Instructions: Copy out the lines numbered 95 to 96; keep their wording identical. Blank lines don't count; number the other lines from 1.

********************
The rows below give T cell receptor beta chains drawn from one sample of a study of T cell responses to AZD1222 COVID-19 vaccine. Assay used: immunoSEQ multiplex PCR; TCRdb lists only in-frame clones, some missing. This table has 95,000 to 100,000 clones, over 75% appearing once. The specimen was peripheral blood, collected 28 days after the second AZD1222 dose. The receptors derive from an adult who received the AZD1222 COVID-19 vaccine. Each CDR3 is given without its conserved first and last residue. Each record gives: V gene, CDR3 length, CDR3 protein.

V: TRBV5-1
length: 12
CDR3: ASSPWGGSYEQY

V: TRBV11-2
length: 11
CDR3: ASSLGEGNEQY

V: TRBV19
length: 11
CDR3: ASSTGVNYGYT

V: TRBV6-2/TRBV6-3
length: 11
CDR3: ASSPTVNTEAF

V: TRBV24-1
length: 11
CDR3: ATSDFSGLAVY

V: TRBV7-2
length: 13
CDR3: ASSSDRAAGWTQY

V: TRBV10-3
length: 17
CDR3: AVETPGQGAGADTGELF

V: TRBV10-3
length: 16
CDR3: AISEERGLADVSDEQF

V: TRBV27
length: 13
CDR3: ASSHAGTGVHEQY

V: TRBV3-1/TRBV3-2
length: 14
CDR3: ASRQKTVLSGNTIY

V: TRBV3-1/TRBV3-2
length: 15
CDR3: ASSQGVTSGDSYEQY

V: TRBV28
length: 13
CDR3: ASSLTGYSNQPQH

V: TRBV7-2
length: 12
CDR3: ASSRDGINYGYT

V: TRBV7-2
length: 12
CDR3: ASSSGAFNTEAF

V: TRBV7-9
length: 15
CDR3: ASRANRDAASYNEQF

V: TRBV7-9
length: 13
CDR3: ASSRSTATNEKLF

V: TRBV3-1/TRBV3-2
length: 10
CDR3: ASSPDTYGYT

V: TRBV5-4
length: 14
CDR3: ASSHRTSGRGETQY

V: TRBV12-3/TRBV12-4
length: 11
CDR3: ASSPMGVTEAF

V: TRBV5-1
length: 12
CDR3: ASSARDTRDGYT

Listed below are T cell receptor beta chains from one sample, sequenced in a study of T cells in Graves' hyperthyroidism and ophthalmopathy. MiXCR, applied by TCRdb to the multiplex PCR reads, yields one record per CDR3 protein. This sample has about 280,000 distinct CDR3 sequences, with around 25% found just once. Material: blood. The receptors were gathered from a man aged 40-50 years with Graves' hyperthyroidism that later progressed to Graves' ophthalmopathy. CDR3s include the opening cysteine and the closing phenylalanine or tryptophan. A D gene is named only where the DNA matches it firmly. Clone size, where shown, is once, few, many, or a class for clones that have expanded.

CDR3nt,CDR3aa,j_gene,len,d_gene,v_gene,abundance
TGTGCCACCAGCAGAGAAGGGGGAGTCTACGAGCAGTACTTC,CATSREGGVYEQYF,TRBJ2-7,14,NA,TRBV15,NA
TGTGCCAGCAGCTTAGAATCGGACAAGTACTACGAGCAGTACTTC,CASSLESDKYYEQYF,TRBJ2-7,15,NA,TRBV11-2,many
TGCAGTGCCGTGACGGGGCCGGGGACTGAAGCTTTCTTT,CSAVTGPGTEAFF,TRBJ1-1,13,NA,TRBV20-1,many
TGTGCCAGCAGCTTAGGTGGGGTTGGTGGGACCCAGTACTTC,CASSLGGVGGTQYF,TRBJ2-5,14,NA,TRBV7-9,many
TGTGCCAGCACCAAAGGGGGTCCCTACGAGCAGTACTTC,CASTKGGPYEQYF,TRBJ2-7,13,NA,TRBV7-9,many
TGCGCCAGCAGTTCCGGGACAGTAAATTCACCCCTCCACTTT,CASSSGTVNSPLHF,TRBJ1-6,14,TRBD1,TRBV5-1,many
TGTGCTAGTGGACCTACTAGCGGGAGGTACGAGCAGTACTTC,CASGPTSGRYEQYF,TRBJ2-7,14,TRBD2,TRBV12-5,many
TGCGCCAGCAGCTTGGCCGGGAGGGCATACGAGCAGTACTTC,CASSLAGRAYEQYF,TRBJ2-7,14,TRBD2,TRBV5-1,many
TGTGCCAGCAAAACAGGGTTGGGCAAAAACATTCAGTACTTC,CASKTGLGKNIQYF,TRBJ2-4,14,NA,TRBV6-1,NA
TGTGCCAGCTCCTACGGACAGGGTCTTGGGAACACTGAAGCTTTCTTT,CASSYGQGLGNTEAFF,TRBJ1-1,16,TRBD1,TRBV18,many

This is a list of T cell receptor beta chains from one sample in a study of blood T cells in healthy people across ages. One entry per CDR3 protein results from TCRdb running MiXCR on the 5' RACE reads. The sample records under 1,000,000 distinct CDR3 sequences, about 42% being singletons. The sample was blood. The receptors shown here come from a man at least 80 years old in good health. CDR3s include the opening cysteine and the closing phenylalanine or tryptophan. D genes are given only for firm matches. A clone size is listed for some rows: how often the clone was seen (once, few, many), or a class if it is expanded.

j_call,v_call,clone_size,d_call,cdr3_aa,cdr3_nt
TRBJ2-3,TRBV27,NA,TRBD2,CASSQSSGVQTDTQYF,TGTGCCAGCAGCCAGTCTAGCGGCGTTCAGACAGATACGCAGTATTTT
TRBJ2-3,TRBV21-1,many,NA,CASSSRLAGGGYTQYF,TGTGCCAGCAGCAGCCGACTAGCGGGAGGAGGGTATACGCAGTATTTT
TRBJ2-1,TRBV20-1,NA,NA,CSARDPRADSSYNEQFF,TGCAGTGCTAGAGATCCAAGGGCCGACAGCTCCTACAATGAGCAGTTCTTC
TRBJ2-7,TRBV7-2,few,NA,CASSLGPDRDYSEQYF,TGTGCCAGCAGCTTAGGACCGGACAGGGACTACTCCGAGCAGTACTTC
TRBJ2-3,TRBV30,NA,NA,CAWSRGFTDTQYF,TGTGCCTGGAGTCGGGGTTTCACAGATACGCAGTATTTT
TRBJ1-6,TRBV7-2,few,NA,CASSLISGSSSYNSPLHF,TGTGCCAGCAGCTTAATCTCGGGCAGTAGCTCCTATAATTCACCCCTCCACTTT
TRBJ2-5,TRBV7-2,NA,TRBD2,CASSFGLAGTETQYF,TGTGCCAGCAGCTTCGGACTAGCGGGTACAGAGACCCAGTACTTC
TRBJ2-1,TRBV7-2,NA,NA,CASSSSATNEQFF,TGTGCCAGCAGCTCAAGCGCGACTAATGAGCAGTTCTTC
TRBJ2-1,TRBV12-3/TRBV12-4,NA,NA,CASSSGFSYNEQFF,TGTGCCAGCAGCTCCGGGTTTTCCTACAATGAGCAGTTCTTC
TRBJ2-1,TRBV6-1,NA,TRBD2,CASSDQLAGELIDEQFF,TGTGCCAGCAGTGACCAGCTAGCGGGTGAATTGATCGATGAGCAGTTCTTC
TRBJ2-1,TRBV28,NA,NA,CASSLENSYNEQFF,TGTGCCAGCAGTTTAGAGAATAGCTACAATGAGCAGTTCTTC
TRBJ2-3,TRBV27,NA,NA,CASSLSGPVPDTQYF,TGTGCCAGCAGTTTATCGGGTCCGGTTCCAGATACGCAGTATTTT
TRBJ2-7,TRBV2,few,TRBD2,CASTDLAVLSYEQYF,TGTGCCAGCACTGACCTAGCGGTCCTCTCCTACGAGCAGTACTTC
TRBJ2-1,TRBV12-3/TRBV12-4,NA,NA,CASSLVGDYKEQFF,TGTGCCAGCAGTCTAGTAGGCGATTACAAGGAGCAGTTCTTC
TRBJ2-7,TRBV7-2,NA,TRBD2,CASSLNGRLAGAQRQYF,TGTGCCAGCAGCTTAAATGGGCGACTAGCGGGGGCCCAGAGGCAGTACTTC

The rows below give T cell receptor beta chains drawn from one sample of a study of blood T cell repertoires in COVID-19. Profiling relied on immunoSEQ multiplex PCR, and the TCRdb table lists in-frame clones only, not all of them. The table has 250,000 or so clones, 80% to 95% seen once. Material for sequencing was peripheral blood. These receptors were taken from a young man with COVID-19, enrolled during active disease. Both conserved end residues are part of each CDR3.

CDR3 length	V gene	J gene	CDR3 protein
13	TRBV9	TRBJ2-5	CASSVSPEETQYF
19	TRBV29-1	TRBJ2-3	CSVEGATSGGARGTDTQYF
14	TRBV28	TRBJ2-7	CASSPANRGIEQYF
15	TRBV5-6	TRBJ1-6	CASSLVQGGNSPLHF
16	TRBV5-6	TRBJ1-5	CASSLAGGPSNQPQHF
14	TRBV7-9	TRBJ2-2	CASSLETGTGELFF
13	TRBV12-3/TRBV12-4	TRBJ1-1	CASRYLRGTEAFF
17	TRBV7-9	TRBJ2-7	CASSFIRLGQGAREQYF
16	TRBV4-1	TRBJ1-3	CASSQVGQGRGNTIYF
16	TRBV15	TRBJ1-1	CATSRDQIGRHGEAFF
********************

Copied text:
14	TRBV28	TRBJ2-7	CASSPANRGIEQYF
15	TRBV5-6	TRBJ1-6	CASSLVQGGNSPLHF